I have a DeWalt table saw mainly because I purchased a bunch of tools from a guy that wanted to get out of woodworking. It does not have a riving knife which I really wish I had and highly suggest that whatever you get make sure it has a riving knife. If I had the money I’d get the Stop Saw Pro (see Safety is the big issue here. I usually attend woodshop classes at a local college and they have the Stop Saw. In the past three years, four times somebody has tripped the saw and saved fingers.

I was able to get a super price on a Jet 20” band saw and really like it for the size.

I currently have a Rigid 6” planer and really would like to have a larger size. The 6” is just too small. I have a Dewalt DW735 Thickness Planer and it is by far the loudest tool in the shop. Going with the spiral heads it a great move. I’m highly considering the Hammer A3 31 (see but the price is a real heart stopper.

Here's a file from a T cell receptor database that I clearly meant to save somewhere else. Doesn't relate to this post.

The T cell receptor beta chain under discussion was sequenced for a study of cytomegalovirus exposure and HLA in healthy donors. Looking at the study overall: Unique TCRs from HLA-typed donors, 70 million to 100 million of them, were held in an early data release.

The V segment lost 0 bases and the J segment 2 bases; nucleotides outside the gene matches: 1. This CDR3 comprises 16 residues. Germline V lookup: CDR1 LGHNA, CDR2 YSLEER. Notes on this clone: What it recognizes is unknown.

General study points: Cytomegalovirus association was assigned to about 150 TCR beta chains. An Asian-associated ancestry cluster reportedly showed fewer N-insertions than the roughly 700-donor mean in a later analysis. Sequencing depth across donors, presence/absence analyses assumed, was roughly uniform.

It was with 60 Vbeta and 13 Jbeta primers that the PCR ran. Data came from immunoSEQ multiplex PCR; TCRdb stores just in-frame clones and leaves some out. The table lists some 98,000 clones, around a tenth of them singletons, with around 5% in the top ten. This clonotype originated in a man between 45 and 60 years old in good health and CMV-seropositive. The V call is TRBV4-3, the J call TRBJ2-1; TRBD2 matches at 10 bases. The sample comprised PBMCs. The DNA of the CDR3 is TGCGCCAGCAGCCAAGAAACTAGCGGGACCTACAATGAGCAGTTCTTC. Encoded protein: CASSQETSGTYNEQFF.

I don’t know anything about the Grizzly drill presses, they have several. I have a Delta 17-900 Drill Press that came with my big tool purchase. It is good but there are better for sure! I’ve added a laser light and this was a great improvement. I don’t like the idea that I have to change the belt to change the speed. I would MUCH prefer a model with variable speed control. Mine is a floor model and I’m not sure if this is the best option for my usage. Looking at their site I’d lean toward the G0779.

If you are not in a super hurry watch Craig’s List. You can get some super buys and save a ton of money. The newer stuff with spiral heads most likely will not be there. Recently in my area a guy sold an old commercial table saw with a 12” blade for just a few hundred dollars. A new saw like it would easily cost more than $5K.

-- JohnT

View krafthaus's profile


2 posts in 502 days

#5 posted 06-10-2015 06:00 AM

Thanks for the replies. Got some good ideas. I think I will set it up the way I’m thinking, most the tools will have a mobile base. The only hard part of re-arranging would be dust collection but at least I will know what I will want by then.